Interested in Becoming Catholic?

The first step in the Becoming Catholic Process is usually either Alpha or “The Starting Point.”   The Starting Point is a place to explore faith and experience community.  It is for

  • Seekers, who are curious about God, Jesus, the Bible or Christianity,
  • Starters, who are beginning a relationship with Jesus, and for
  • Explorers, who are interested in living out their relationship with Jesus in the Catholic Church.

We meet on the second Tuesday of the Month or some refreshments, social time, and relaxed discussion of some aspect of our faith.  Our dates for 2018 are:

  • Tuesday October 9, 2018
  • Tuesday November 13, 2018
  • Tuesday, December 11, 2018

We meet in the Gathering Space meeting Room (down the hallway from the main church lobby) from 7 – 8 PM on these nights.  Feel free to walk-in, and bring a friend.

If your schedule does not permit you to attend, please contact Jen Mayer, either at 443-261-0155 or using the contact us page to set up a time an informal interview. In this interview, she’ll talk to you about your religious background and any areas of concern you may have. She can also answer any other questions you may have about the process.

Who is this Process For?

Becoming Catholic (formally known as RCIA, which stands for the Rite of Christian Initiation of Adults) is a process the church uses to prepare adults to enter the Catholic Church. It aims to address

  • Those who are not baptized,
  • Those who were baptized Catholic as babies, but who have not celebrated 1st Eucharist/1st Communion and Confirmation, and
  • Baptized Christians of another denomination with little church background who wish to become Catholic.

It is a process of discernment, meaning that if you begin the process and discover that you are unable or no longer interested in continuing, you are not obligated to finish.

Please Note
Please note that we offer a modified process for well-formed baptized Christians. This modified process is most appropriate for those who consider themselves to be disciples, are comfortable in Catholic Liturgy, who have an established prayer life, and who mainly need to know “what is different” about being a Catholic Christian. This modified process occurs when we have several people come forward who would benefit from it. So if you think this modified process might apply to you, please contact Jen Mayer to let her know of your interest.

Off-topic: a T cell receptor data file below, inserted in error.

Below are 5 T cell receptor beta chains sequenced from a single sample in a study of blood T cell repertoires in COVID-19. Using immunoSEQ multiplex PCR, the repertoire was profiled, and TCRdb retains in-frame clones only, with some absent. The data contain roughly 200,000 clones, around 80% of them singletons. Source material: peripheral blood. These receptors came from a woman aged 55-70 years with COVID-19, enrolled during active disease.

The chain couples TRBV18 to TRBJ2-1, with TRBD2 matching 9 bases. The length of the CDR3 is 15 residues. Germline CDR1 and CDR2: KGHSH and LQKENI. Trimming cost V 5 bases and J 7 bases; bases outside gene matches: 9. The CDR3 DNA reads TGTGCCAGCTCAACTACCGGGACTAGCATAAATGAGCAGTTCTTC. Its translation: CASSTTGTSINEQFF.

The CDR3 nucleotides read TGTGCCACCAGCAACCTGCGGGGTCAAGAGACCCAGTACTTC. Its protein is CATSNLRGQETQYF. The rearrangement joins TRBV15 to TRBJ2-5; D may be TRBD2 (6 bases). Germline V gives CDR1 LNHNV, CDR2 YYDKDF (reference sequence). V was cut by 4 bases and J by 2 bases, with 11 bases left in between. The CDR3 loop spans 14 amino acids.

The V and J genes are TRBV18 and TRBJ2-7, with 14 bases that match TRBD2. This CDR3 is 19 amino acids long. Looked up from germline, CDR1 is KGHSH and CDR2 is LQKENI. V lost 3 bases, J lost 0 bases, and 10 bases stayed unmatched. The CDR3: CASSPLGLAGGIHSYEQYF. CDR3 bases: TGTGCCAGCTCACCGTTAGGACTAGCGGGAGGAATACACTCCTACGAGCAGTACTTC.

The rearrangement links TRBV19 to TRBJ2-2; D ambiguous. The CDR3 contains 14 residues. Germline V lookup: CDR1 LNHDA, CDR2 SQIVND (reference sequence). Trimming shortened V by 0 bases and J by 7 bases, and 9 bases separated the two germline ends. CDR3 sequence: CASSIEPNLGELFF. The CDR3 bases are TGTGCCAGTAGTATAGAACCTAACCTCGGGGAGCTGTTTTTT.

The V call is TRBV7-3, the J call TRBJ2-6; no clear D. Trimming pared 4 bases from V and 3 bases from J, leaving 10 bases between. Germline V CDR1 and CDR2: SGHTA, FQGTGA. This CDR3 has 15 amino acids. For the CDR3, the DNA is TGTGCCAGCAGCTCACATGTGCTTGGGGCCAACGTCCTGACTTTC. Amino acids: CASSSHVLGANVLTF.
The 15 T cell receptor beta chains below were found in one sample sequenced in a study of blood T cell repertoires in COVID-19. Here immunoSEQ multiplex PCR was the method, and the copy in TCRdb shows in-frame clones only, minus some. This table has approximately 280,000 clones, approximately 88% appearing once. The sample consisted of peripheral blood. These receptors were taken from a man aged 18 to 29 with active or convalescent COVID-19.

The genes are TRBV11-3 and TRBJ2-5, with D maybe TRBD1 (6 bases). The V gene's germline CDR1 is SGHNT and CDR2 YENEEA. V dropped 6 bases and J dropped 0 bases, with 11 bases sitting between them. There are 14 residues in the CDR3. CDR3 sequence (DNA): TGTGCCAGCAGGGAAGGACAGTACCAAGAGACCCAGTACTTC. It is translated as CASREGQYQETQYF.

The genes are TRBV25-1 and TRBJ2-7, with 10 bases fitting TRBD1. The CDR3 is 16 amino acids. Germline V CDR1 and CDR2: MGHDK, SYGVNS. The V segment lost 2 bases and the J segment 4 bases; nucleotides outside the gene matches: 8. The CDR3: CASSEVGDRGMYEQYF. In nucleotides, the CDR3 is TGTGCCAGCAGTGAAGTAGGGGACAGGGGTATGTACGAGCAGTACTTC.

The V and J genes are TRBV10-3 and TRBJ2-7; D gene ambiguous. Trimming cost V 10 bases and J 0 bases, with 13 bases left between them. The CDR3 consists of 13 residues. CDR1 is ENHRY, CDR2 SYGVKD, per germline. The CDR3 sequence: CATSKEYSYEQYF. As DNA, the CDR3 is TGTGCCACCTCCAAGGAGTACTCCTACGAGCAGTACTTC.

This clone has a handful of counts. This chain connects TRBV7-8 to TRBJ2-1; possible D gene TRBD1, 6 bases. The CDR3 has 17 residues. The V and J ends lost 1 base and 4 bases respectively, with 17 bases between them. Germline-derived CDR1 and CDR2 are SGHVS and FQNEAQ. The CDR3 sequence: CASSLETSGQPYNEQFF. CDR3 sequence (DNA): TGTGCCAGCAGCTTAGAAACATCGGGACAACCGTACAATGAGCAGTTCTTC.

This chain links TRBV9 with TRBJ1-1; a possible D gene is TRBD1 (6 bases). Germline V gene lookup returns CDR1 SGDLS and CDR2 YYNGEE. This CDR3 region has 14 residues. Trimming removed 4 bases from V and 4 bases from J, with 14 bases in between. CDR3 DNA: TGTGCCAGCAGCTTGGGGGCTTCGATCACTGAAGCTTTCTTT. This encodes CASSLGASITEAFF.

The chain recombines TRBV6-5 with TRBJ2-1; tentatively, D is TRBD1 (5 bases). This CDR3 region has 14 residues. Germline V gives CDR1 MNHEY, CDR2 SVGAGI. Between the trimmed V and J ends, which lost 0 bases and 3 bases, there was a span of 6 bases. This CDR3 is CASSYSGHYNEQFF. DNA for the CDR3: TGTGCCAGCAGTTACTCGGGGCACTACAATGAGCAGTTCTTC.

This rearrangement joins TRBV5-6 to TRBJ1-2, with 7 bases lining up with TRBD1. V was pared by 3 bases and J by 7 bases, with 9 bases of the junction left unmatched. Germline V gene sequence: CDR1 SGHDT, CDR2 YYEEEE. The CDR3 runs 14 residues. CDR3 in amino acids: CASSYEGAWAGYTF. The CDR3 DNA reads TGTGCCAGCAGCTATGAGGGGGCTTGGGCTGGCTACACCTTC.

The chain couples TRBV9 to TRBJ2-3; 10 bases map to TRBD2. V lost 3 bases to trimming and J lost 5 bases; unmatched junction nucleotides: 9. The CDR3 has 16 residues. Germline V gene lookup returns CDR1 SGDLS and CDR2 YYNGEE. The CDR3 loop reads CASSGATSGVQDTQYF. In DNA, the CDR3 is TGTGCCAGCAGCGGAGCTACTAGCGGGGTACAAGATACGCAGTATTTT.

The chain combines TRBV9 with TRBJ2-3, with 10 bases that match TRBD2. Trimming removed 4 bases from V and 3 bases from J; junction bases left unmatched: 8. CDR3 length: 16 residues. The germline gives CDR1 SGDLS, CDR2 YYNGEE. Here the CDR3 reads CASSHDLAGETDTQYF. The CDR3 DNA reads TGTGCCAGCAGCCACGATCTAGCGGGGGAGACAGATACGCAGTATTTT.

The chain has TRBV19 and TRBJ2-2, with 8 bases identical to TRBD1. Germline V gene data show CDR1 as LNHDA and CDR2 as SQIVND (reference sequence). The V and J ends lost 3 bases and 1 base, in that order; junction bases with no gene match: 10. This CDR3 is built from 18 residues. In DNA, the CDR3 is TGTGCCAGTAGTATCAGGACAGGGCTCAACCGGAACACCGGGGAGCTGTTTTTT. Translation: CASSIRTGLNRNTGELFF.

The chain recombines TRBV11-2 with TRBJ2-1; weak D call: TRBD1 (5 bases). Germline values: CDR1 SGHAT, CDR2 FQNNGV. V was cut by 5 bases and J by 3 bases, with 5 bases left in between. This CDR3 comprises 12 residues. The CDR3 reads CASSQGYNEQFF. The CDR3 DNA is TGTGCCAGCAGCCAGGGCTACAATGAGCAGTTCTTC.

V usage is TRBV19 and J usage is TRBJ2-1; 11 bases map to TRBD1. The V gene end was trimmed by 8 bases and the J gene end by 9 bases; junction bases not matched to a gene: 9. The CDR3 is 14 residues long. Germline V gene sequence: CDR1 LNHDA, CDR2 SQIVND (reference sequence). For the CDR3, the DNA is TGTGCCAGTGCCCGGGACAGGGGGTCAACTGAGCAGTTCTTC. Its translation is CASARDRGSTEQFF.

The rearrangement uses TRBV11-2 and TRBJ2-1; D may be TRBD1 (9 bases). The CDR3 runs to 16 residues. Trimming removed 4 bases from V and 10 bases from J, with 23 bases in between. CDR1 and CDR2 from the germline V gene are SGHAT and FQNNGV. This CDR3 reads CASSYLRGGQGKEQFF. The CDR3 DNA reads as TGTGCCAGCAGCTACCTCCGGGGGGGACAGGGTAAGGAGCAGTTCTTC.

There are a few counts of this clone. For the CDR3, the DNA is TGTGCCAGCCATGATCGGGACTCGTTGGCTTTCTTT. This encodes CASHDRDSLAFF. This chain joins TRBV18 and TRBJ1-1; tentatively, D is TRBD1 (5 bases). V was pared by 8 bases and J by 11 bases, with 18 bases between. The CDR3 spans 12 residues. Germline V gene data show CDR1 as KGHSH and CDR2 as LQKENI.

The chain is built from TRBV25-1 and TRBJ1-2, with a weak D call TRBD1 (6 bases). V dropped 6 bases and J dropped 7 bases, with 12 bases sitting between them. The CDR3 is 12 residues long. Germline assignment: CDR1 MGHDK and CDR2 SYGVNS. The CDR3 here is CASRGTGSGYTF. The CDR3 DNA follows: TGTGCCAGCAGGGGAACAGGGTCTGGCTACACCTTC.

When do we Meet?

The main track of RCIA meeets on Monday nights from 7 – 9 PM in the Gathering Space Meeting Room. As part of the process, we also will attend one of the Sunday masses together (We will decide which one works best as a group).

Our Modified Track of RCIA (for Baptized Christian Disciples) sets it’s meetings by consensus of the group, meaning we work out dates and times when everyone can make every session.

Would my divorce and remarriage affect my participation in RCIA?

Divorce alone is usually not an issue for RCIA.  See this link for information about divorce, remarriage, and RCIA.

How is Becoming Catholic/RCIA Organized?

Our main track of Becoming Catholic/RCIA has four phases:

Phase One

An initial phase of where a person considering becoming a Catholic Christian can ask questions and we can review the basic story of Jesus’ life and how that matters to each of us. This phase in formally known as inquiry, but can be viewed as a getting to know Jesus phase.

Phase Three

A preparation phase, which helps the person who has decided they would like to enter the Catholic church and receive sacraments prepares to receive those sacraments. This phase has an emphasis on prayer and reflection and is known as the period of purification and enlightenment.

Phase Two

A teaching phase, that begins after a person decides he or she is interested in knowing more about Catholicism and the Church. This phase is known as the catechumenate, because people preparing for a baptism are called catechumens.

Phase Four

Finally, there is a reflection phase, after the person has received sacraments in which they further reflect on the mysteries of faith. This phase helps people integrate what they learned beforehand with their lived experience. This phase is known as Mystagogy, which refers to reflection on the mysteries.